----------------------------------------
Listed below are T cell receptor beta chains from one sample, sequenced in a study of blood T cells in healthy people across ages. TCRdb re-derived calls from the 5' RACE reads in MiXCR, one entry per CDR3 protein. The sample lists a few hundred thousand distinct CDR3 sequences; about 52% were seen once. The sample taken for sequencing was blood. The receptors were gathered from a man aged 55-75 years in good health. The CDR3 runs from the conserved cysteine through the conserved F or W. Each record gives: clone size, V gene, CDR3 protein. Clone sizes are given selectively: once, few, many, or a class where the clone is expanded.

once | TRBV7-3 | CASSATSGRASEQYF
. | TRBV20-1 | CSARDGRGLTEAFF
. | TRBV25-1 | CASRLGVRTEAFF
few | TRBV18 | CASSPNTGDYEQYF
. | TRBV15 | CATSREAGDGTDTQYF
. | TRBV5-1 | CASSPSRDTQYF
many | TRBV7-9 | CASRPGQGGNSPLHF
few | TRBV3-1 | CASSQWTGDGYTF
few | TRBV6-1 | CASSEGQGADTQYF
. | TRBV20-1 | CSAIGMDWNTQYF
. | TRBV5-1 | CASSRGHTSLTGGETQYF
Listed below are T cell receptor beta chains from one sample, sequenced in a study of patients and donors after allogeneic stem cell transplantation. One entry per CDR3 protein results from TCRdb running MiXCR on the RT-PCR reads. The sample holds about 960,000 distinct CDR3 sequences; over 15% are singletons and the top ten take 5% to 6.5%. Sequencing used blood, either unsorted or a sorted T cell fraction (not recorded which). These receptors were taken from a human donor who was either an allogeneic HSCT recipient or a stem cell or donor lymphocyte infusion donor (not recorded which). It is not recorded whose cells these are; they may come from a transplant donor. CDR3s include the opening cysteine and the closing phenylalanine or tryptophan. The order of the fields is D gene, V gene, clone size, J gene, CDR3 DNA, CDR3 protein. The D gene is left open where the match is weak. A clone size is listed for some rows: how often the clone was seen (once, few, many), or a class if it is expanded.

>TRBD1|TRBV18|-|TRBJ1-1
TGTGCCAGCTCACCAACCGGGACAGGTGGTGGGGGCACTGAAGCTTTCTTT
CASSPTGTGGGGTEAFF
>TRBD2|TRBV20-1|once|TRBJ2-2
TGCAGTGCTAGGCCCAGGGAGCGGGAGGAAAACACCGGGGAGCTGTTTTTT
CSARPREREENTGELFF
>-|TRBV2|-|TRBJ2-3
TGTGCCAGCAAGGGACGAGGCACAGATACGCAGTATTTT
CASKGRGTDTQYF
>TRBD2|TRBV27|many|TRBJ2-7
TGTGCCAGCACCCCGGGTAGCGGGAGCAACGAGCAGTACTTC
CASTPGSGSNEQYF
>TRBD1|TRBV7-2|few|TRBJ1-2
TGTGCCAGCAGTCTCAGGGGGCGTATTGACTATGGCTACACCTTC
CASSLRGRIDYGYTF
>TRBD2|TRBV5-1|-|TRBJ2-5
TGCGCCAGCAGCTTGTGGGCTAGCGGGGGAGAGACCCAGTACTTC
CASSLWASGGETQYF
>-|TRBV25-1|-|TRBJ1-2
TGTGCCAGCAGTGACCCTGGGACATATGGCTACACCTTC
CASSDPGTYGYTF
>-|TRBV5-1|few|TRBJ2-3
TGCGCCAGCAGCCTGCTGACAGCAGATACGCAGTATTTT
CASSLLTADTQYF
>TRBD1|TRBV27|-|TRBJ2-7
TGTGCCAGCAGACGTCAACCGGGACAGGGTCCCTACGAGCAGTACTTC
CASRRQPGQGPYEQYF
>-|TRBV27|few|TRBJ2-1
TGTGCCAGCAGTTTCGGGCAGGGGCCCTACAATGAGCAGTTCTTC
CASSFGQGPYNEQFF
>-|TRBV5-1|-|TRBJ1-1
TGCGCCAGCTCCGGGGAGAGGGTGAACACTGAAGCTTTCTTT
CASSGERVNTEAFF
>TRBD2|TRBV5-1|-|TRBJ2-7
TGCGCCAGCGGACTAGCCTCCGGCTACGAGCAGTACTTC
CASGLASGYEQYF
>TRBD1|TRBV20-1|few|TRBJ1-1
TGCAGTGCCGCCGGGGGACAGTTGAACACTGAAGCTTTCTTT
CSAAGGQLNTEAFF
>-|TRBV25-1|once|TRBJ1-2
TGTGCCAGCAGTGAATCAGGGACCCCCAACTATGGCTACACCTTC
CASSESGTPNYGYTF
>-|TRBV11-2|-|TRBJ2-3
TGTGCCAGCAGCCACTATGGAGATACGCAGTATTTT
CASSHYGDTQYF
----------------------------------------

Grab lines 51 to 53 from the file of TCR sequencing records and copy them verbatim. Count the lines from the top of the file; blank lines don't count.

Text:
TGCAGTGCCGCCGGGGGACAGTTGAACACTGAAGCTTTCTTT
CSAAGGQLNTEAFF
>-|TRBV25-1|once|TRBJ1-2